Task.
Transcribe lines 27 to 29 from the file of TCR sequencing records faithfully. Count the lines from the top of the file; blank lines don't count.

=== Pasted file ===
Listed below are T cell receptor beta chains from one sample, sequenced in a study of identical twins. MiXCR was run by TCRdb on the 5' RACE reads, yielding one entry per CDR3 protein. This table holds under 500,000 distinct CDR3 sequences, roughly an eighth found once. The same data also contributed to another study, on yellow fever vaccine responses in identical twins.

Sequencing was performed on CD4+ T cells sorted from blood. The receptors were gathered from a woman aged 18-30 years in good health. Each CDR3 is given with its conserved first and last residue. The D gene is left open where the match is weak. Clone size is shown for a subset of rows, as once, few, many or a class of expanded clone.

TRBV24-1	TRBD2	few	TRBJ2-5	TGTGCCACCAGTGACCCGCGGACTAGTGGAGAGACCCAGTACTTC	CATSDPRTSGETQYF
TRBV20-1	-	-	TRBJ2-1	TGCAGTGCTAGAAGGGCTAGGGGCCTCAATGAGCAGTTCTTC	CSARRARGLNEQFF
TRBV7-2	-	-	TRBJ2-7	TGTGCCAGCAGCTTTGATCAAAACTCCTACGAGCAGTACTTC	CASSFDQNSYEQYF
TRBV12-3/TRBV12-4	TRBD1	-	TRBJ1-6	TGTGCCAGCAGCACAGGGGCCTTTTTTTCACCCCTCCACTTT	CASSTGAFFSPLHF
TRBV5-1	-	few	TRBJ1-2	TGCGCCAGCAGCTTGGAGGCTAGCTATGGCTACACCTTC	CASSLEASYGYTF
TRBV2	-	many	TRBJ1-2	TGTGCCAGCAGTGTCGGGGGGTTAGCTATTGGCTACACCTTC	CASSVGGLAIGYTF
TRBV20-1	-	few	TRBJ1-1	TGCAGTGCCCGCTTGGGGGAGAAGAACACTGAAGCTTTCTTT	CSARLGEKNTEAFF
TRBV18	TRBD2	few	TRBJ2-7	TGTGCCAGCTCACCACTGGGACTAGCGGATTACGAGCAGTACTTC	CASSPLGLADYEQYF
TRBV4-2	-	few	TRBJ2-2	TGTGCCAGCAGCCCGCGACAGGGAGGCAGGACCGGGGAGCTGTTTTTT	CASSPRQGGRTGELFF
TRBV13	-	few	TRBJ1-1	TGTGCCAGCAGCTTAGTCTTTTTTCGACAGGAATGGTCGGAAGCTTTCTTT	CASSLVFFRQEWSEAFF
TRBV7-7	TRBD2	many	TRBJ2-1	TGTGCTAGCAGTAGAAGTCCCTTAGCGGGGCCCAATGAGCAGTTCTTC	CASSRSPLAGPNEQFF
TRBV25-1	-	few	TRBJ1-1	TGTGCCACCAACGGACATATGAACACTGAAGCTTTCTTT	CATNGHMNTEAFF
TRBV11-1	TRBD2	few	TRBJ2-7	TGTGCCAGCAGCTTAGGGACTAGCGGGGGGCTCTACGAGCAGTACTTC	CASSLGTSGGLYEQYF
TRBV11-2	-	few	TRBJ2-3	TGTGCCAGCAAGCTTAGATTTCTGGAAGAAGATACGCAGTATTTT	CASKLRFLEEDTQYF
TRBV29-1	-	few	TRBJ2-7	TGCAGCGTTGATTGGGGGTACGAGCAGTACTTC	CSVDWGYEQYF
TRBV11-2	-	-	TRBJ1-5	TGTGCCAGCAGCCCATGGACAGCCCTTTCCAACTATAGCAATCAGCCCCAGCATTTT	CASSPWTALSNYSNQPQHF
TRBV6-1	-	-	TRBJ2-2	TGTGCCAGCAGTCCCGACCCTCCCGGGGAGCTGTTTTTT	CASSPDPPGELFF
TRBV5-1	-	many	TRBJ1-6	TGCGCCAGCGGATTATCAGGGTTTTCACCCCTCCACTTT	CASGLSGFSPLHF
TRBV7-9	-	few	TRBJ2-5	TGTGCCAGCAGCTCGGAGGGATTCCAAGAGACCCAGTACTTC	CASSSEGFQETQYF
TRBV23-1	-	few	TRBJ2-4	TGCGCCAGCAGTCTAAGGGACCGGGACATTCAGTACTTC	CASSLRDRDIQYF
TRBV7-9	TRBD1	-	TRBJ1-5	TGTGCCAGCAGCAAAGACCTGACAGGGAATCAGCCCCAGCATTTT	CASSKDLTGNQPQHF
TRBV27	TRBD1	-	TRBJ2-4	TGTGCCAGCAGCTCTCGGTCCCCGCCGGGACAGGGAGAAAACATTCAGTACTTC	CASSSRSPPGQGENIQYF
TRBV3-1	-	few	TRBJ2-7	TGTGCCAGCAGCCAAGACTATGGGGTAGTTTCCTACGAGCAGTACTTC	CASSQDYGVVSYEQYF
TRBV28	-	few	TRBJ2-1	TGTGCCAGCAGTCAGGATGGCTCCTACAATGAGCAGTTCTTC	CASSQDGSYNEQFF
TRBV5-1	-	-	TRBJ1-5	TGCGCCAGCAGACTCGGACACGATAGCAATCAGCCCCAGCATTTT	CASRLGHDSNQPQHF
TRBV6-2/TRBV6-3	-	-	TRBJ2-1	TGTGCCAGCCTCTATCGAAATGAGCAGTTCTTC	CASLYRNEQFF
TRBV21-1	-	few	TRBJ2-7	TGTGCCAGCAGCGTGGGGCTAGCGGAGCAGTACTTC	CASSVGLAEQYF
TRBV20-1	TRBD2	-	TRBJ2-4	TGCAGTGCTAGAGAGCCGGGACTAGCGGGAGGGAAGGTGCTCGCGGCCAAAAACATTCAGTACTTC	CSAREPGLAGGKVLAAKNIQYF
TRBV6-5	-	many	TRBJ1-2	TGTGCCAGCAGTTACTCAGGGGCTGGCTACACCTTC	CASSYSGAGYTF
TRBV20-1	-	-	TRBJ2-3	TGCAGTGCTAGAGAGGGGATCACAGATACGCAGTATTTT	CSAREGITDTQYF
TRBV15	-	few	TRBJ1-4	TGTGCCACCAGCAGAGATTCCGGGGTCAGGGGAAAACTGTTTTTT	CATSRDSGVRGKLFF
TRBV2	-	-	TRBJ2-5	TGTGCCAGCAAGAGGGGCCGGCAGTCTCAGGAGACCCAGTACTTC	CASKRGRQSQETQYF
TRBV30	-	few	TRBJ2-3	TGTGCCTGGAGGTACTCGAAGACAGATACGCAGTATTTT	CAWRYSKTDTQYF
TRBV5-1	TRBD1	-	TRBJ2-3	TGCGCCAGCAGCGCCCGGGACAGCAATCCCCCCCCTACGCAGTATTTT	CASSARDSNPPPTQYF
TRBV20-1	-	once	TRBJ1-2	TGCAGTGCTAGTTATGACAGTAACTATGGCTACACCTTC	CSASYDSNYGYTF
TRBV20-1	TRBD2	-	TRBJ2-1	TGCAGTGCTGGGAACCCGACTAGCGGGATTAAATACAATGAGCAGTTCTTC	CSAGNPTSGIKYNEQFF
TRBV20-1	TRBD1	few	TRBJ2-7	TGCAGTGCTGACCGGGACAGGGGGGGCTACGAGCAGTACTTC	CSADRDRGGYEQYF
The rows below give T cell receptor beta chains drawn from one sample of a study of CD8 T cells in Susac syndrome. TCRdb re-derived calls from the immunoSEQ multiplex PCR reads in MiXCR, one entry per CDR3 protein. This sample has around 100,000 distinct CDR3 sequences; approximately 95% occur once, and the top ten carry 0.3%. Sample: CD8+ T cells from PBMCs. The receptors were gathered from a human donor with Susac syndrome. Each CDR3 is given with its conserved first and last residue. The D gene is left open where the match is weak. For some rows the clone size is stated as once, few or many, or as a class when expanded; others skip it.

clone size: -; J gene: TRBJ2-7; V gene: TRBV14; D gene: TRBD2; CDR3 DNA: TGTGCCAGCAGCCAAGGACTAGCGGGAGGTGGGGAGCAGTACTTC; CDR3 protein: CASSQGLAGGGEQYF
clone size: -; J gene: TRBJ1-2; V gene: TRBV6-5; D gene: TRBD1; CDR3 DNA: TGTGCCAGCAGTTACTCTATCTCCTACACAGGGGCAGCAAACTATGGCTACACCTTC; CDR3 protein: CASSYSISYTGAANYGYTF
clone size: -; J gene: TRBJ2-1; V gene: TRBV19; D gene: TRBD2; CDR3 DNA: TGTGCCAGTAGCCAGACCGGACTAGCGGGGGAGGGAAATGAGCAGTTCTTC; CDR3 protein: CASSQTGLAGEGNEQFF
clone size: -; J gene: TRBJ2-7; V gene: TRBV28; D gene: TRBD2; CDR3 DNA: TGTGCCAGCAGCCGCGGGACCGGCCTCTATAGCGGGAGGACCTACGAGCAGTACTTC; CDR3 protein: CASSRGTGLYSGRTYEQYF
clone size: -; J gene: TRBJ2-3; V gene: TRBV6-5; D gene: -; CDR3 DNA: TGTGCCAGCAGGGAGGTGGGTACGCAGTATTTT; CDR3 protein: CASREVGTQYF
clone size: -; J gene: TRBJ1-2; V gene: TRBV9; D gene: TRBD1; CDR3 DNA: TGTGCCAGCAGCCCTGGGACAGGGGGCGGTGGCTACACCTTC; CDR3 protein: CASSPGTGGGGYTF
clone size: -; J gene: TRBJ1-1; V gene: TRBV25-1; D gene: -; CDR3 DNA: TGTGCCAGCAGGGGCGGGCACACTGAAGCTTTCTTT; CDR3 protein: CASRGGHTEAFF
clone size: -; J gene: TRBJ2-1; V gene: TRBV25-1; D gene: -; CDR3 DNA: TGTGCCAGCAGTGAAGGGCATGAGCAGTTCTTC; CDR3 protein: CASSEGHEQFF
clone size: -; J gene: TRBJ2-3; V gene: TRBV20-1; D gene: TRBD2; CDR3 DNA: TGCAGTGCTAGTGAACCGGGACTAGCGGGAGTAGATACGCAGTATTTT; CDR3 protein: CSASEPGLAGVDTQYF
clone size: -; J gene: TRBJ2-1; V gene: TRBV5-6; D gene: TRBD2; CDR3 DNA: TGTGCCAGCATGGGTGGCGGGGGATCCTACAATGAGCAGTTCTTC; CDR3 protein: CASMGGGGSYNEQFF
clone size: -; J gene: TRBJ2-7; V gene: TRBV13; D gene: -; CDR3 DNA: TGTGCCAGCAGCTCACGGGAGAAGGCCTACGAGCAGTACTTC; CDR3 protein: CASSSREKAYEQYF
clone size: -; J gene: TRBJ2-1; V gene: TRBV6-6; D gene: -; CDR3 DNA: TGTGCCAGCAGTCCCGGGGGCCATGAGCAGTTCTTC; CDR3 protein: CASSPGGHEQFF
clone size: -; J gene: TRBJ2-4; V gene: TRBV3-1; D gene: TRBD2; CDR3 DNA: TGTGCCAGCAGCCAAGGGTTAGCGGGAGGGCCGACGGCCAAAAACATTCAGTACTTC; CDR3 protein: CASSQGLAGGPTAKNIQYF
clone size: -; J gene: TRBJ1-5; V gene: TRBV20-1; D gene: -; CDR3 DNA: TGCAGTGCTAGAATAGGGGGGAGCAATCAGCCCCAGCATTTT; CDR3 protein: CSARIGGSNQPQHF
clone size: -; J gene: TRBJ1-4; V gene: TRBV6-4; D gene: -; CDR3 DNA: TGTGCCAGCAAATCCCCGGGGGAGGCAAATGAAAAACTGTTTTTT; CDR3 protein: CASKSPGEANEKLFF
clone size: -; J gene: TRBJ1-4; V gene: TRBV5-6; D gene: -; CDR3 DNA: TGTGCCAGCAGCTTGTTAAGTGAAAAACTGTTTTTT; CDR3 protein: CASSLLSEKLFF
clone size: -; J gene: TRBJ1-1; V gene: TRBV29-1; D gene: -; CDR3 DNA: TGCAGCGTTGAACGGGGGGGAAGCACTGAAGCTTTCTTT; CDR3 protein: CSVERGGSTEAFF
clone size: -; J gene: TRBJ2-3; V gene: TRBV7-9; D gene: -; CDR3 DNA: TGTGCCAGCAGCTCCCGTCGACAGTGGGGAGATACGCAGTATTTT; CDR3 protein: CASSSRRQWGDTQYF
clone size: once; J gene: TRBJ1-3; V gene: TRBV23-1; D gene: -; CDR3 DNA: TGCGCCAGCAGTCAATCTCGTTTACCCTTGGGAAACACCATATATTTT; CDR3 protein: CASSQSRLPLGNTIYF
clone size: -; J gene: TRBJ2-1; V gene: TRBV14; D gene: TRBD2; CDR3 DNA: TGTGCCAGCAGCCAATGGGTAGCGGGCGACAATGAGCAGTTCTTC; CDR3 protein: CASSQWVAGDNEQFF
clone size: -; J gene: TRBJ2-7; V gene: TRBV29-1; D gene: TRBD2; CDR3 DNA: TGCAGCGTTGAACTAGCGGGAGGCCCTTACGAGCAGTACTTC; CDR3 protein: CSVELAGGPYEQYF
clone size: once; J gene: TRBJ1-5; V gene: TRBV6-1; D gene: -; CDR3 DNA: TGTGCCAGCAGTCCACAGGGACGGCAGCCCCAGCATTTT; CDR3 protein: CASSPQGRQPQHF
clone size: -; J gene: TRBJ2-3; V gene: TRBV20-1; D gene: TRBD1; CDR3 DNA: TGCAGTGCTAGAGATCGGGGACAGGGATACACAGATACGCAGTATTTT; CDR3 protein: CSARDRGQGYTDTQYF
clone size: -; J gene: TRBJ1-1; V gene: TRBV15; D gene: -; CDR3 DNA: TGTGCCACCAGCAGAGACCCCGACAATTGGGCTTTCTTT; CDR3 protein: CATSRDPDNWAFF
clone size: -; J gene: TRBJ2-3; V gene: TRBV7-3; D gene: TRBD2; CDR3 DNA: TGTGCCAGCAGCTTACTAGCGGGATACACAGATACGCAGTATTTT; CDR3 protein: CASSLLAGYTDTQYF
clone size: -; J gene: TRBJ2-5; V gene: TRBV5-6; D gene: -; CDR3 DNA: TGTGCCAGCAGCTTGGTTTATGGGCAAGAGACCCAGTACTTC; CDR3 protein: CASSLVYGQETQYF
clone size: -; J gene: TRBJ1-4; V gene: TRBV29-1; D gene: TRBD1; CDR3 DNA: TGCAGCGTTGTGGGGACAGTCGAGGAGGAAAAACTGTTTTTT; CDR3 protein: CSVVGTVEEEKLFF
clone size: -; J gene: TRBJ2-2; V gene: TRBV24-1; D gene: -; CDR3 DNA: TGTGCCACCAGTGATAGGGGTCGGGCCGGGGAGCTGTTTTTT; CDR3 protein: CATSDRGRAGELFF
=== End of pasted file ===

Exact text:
TRBV5-1	-	-	TRBJ1-5	TGCGCCAGCAGACTCGGACACGATAGCAATCAGCCCCAGCATTTT	CASRLGHDSNQPQHF
TRBV6-2/TRBV6-3	-	-	TRBJ2-1	TGTGCCAGCCTCTATCGAAATGAGCAGTTCTTC	CASLYRNEQFF
TRBV21-1	-	few	TRBJ2-7	TGTGCCAGCAGCGTGGGGCTAGCGGAGCAGTACTTC	CASSVGLAEQYF